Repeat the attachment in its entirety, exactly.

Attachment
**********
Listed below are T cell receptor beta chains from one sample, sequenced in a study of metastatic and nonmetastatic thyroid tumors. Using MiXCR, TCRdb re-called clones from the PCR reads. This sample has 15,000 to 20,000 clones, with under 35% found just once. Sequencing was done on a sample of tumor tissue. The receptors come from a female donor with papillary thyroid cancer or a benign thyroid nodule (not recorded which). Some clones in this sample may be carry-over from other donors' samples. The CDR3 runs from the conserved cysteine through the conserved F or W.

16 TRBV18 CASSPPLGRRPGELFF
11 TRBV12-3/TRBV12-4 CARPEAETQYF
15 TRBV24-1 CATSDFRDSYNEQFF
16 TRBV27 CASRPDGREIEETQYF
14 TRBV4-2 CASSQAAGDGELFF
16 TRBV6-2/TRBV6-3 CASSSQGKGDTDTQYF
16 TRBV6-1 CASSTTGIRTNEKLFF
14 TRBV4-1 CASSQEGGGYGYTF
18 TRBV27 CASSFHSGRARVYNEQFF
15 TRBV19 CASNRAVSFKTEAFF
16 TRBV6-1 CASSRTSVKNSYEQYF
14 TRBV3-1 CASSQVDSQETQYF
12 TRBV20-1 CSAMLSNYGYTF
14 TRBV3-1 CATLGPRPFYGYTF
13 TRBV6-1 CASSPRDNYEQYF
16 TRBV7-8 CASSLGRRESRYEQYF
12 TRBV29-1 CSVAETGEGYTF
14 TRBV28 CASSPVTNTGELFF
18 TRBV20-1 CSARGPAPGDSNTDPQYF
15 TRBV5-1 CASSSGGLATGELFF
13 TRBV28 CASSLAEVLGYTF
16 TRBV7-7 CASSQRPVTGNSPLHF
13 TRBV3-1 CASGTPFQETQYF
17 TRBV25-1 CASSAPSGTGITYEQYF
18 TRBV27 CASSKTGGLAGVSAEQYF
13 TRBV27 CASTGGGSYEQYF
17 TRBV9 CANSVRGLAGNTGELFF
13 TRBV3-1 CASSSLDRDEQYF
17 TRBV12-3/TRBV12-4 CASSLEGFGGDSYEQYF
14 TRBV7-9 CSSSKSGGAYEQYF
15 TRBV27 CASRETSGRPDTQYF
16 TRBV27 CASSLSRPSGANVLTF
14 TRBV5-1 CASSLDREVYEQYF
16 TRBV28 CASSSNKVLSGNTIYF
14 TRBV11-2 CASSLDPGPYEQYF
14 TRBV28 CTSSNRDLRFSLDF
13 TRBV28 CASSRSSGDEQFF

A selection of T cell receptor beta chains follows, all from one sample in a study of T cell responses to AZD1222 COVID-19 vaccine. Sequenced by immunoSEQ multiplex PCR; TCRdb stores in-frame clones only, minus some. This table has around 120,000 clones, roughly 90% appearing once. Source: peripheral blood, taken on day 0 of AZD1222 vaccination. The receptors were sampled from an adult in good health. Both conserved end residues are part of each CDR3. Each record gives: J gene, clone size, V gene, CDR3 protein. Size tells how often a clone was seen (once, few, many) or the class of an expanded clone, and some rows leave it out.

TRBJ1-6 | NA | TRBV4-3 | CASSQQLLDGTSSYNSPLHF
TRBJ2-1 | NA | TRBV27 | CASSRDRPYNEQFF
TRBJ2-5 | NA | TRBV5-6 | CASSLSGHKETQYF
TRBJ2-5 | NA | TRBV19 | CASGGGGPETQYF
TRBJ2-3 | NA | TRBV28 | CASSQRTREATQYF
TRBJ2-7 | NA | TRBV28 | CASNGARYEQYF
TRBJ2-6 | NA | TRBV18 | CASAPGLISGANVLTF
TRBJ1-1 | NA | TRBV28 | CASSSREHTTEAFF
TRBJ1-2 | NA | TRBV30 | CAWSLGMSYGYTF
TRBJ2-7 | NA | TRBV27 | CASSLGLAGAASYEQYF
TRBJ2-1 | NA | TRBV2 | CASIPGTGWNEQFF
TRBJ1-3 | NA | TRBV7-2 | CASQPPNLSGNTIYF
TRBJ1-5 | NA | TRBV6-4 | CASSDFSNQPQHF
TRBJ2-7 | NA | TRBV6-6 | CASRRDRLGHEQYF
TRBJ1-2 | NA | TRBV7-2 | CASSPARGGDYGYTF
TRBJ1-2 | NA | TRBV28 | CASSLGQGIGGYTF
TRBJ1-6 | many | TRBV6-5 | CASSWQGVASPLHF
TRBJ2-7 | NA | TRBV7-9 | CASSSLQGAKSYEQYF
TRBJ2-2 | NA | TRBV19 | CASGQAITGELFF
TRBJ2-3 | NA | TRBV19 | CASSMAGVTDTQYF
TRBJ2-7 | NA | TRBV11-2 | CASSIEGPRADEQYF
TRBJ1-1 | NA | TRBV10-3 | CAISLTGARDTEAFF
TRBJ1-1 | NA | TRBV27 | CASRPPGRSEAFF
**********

Listed below are T cell receptor beta chains from one sample, sequenced in a study of metastatic and nonmetastatic thyroid tumors. Using MiXCR, TCRdb re-called clones from the PCR reads. This sample has 15,000 to 20,000 clones, with under 35% found just once. Sequencing was done on a sample of tumor tissue. The receptors come from a female donor with papillary thyroid cancer or a benign thyroid nodule (not recorded which). Some clones in this sample may be carry-over from other donors' samples. The CDR3 runs from the conserved cysteine through the conserved F or W.

16 TRBV18 CASSPPLGRRPGELFF
11 TRBV12-3/TRBV12-4 CARPEAETQYF
15 TRBV24-1 CATSDFRDSYNEQFF
16 TRBV27 CASRPDGREIEETQYF
14 TRBV4-2 CASSQAAGDGELFF
16 TRBV6-2/TRBV6-3 CASSSQGKGDTDTQYF
16 TRBV6-1 CASSTTGIRTNEKLFF
14 TRBV4-1 CASSQEGGGYGYTF
18 TRBV27 CASSFHSGRARVYNEQFF
15 TRBV19 CASNRAVSFKTEAFF
16 TRBV6-1 CASSRTSVKNSYEQYF
14 TRBV3-1 CASSQVDSQETQYF
12 TRBV20-1 CSAMLSNYGYTF
14 TRBV3-1 CATLGPRPFYGYTF
13 TRBV6-1 CASSPRDNYEQYF
16 TRBV7-8 CASSLGRRESRYEQYF
12 TRBV29-1 CSVAETGEGYTF
14 TRBV28 CASSPVTNTGELFF
18 TRBV20-1 CSARGPAPGDSNTDPQYF
15 TRBV5-1 CASSSGGLATGELFF
13 TRBV28 CASSLAEVLGYTF
16 TRBV7-7 CASSQRPVTGNSPLHF
13 TRBV3-1 CASGTPFQETQYF
17 TRBV25-1 CASSAPSGTGITYEQYF
18 TRBV27 CASSKTGGLAGVSAEQYF
13 TRBV27 CASTGGGSYEQYF
17 TRBV9 CANSVRGLAGNTGELFF
13 TRBV3-1 CASSSLDRDEQYF
17 TRBV12-3/TRBV12-4 CASSLEGFGGDSYEQYF
14 TRBV7-9 CSSSKSGGAYEQYF
15 TRBV27 CASRETSGRPDTQYF
16 TRBV27 CASSLSRPSGANVLTF
14 TRBV5-1 CASSLDREVYEQYF
16 TRBV28 CASSSNKVLSGNTIYF
14 TRBV11-2 CASSLDPGPYEQYF
14 TRBV28 CTSSNRDLRFSLDF
13 TRBV28 CASSRSSGDEQFF

A selection of T cell receptor beta chains follows, all from one sample in a study of T cell responses to AZD1222 COVID-19 vaccine. Sequenced by immunoSEQ multiplex PCR; TCRdb stores in-frame clones only, minus some. This table has around 120,000 clones, roughly 90% appearing once. Source: peripheral blood, taken on day 0 of AZD1222 vaccination. The receptors were sampled from an adult in good health. Both conserved end residues are part of each CDR3. Each record gives: J gene, clone size, V gene, CDR3 protein. Size tells how often a clone was seen (once, few, many) or the class of an expanded clone, and some rows leave it out.

TRBJ1-6 | NA | TRBV4-3 | CASSQQLLDGTSSYNSPLHF
TRBJ2-1 | NA | TRBV27 | CASSRDRPYNEQFF
TRBJ2-5 | NA | TRBV5-6 | CASSLSGHKETQYF
TRBJ2-5 | NA | TRBV19 | CASGGGGPETQYF
TRBJ2-3 | NA | TRBV28 | CASSQRTREATQYF
TRBJ2-7 | NA | TRBV28 | CASNGARYEQYF
TRBJ2-6 | NA | TRBV18 | CASAPGLISGANVLTF
TRBJ1-1 | NA | TRBV28 | CASSSREHTTEAFF
TRBJ1-2 | NA | TRBV30 | CAWSLGMSYGYTF
TRBJ2-7 | NA | TRBV27 | CASSLGLAGAASYEQYF
TRBJ2-1 | NA | TRBV2 | CASIPGTGWNEQFF
TRBJ1-3 | NA | TRBV7-2 | CASQPPNLSGNTIYF
TRBJ1-5 | NA | TRBV6-4 | CASSDFSNQPQHF
TRBJ2-7 | NA | TRBV6-6 | CASRRDRLGHEQYF
TRBJ1-2 | NA | TRBV7-2 | CASSPARGGDYGYTF
TRBJ1-2 | NA | TRBV28 | CASSLGQGIGGYTF
TRBJ1-6 | many | TRBV6-5 | CASSWQGVASPLHF
TRBJ2-7 | NA | TRBV7-9 | CASSSLQGAKSYEQYF
TRBJ2-2 | NA | TRBV19 | CASGQAITGELFF
TRBJ2-3 | NA | TRBV19 | CASSMAGVTDTQYF
TRBJ2-7 | NA | TRBV11-2 | CASSIEGPRADEQYF
TRBJ1-1 | NA | TRBV10-3 | CAISLTGARDTEAFF
TRBJ1-1 | NA | TRBV27 | CASRPPGRSEAFF